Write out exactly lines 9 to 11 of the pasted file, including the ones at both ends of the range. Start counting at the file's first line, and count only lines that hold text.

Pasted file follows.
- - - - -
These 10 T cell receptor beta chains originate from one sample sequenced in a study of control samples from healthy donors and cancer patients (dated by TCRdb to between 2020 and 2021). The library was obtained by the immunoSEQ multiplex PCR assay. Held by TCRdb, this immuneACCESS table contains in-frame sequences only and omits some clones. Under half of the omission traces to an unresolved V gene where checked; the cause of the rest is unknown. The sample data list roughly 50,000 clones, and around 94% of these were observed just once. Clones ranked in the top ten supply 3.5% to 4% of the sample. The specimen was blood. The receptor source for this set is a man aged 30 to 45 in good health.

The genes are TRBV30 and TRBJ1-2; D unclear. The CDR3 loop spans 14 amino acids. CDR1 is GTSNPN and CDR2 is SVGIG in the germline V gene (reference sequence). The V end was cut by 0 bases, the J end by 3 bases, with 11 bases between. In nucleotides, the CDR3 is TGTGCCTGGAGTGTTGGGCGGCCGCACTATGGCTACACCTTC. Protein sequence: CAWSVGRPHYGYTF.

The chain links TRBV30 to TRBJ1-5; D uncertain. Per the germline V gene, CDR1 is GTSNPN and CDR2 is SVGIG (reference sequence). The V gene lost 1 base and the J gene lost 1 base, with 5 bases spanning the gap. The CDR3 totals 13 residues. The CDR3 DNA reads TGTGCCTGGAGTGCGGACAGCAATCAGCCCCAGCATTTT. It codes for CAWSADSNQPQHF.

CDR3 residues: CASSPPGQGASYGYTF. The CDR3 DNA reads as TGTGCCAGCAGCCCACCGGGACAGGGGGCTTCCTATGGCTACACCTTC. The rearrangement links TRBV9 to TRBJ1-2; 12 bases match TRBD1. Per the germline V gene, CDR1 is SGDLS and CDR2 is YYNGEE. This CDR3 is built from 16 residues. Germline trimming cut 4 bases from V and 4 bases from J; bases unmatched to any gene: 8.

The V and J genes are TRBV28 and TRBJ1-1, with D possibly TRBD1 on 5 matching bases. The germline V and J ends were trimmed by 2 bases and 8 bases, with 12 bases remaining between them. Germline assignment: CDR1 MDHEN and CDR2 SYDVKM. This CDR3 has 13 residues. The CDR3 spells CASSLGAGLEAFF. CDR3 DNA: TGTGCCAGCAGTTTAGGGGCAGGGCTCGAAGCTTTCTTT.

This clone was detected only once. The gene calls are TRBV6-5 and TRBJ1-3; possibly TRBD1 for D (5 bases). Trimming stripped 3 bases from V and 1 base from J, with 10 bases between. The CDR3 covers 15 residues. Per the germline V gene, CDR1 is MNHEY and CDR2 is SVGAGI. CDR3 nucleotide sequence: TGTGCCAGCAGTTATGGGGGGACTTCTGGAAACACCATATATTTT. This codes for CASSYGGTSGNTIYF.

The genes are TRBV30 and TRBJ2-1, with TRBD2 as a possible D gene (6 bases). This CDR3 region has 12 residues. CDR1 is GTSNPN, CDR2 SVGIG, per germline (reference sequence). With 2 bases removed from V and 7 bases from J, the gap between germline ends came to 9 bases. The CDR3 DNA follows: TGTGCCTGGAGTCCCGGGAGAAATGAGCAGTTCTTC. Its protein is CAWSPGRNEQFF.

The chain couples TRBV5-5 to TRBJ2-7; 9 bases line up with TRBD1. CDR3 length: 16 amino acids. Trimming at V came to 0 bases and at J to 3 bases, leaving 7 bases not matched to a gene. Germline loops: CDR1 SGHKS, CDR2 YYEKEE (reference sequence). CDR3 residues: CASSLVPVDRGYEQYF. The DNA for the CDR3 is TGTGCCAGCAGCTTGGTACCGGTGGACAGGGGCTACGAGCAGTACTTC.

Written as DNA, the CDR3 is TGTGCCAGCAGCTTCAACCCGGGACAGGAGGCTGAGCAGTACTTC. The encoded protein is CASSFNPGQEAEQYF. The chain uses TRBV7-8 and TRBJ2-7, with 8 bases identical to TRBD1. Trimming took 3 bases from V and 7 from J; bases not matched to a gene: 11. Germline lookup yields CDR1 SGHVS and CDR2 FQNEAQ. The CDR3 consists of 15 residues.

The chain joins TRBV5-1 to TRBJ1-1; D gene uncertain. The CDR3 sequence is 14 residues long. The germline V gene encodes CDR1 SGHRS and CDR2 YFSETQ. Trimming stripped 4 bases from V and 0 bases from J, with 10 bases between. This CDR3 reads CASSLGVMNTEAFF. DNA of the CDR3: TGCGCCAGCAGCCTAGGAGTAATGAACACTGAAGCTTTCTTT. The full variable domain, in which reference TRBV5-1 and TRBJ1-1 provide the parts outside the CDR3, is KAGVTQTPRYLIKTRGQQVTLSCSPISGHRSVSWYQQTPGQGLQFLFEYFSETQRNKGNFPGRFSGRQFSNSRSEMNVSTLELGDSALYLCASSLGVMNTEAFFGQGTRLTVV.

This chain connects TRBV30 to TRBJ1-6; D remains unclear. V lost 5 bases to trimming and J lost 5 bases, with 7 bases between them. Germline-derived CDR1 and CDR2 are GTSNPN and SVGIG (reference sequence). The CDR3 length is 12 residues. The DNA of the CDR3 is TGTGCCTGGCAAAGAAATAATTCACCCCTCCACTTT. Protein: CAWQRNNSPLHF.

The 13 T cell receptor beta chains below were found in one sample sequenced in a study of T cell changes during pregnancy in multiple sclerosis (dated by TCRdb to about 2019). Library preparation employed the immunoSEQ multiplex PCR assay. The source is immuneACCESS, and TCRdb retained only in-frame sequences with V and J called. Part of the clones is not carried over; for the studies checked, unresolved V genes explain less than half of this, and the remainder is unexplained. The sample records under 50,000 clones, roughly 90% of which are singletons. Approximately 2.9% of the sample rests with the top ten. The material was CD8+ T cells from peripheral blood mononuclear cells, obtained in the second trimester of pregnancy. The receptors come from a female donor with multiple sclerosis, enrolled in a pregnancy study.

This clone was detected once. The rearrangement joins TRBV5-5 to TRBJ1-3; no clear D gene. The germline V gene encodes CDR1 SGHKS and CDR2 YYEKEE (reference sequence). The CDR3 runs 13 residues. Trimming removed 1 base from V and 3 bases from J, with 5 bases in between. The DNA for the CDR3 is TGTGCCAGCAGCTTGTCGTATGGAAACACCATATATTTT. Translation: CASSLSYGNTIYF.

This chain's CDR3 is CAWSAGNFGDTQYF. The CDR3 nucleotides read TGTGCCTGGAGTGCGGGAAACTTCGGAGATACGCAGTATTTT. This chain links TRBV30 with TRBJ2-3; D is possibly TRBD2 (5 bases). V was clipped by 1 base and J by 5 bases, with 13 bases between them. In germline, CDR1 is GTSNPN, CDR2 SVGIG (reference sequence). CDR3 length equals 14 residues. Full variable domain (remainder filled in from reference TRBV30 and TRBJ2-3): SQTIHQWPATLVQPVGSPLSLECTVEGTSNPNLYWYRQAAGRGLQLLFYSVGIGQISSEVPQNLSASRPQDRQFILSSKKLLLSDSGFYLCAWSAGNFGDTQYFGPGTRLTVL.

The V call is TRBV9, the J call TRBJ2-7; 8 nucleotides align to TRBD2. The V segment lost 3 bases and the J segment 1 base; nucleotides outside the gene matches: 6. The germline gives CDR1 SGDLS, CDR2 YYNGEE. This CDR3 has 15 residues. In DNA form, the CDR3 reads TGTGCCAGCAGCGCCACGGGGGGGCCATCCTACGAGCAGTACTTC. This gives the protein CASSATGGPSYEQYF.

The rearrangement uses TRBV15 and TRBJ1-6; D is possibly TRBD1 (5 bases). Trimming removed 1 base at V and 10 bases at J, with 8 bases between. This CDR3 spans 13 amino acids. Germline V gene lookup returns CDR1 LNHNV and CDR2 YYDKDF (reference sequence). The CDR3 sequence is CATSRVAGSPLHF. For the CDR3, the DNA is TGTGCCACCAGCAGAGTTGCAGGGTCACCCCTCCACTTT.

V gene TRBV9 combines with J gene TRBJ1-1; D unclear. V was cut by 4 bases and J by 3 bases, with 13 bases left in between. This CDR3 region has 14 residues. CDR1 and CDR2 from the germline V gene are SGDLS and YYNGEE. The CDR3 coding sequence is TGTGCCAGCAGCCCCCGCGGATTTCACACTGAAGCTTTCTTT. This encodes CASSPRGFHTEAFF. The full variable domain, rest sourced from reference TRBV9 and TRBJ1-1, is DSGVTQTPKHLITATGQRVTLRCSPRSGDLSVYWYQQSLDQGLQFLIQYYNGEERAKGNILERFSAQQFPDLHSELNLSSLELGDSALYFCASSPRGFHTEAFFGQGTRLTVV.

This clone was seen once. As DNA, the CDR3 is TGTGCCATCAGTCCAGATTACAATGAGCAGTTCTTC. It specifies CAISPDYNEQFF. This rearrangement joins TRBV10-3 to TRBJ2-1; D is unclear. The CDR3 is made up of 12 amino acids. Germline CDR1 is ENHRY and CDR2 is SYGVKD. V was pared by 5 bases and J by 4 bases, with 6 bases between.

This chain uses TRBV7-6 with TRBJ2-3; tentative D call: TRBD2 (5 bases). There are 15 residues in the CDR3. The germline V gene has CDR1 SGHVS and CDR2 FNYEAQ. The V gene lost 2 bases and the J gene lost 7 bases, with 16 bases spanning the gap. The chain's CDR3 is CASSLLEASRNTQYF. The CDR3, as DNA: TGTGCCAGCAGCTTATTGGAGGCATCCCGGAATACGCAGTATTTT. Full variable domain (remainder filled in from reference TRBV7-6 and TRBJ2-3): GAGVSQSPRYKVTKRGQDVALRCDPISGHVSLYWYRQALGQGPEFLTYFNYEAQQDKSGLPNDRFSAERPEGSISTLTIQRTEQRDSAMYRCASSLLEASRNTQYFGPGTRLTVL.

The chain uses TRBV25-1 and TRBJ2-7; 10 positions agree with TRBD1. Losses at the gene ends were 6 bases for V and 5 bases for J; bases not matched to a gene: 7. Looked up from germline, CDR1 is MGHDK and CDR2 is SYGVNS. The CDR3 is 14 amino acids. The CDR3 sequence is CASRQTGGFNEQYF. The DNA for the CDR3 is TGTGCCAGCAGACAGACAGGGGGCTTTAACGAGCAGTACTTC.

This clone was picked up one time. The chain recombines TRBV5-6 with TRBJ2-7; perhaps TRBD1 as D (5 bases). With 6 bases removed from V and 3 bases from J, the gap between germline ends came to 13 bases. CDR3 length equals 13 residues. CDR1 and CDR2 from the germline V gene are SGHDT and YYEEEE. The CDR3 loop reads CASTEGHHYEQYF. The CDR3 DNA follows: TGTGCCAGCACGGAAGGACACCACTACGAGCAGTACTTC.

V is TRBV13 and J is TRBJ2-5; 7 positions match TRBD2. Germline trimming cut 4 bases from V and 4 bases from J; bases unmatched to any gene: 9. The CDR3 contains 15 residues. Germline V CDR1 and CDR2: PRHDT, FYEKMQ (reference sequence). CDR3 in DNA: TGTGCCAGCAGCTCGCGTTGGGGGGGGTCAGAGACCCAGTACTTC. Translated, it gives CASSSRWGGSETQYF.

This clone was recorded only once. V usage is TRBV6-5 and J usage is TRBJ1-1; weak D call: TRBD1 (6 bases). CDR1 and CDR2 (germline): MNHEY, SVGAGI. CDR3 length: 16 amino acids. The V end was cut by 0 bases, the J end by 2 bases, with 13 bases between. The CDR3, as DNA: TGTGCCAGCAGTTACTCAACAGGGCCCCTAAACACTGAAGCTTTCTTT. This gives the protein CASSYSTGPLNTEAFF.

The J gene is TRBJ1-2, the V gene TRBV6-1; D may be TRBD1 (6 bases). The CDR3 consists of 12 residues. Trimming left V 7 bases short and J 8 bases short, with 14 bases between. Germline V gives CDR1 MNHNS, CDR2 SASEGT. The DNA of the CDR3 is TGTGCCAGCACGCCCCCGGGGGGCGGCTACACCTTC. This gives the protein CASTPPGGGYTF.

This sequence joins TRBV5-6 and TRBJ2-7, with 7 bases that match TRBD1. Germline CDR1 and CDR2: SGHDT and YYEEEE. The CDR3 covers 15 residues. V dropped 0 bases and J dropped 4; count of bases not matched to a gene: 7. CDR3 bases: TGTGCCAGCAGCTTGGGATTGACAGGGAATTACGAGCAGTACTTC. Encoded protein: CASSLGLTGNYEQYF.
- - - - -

Written as DNA, the CDR3 is TGTGCCAGCAGCTTCAACCCGGGACAGGAGGCTGAGCAGTACTTC. The encoded protein is CASSFNPGQEAEQYF. The chain uses TRBV7-8 and TRBJ2-7, with 8 bases identical to TRBD1. Trimming took 3 bases from V and 7 from J; bases not matched to a gene: 11. Germline lookup yields CDR1 SGHVS and CDR2 FQNEAQ. The CDR3 consists of 15 residues.

The chain joins TRBV5-1 to TRBJ1-1; D gene uncertain. The CDR3 sequence is 14 residues long. The germline V gene encodes CDR1 SGHRS and CDR2 YFSETQ. Trimming stripped 4 bases from V and 0 bases from J, with 10 bases between. This CDR3 reads CASSLGVMNTEAFF. DNA of the CDR3: TGCGCCAGCAGCCTAGGAGTAATGAACACTGAAGCTTTCTTT. The full variable domain, in which reference TRBV5-1 and TRBJ1-1 provide the parts outside the CDR3, is KAGVTQTPRYLIKTRGQQVTLSCSPISGHRSVSWYQQTPGQGLQFLFEYFSETQRNKGNFPGRFSGRQFSNSRSEMNVSTLELGDSALYLCASSLGVMNTEAFFGQGTRLTVV.

This chain connects TRBV30 to TRBJ1-6; D remains unclear. V lost 5 bases to trimming and J lost 5 bases, with 7 bases between them. Germline-derived CDR1 and CDR2 are GTSNPN and SVGIG (reference sequence). The CDR3 length is 12 residues. The DNA of the CDR3 is TGTGCCTGGCAAAGAAATAATTCACCCCTCCACTTT. Protein: CAWQRNNSPLHF.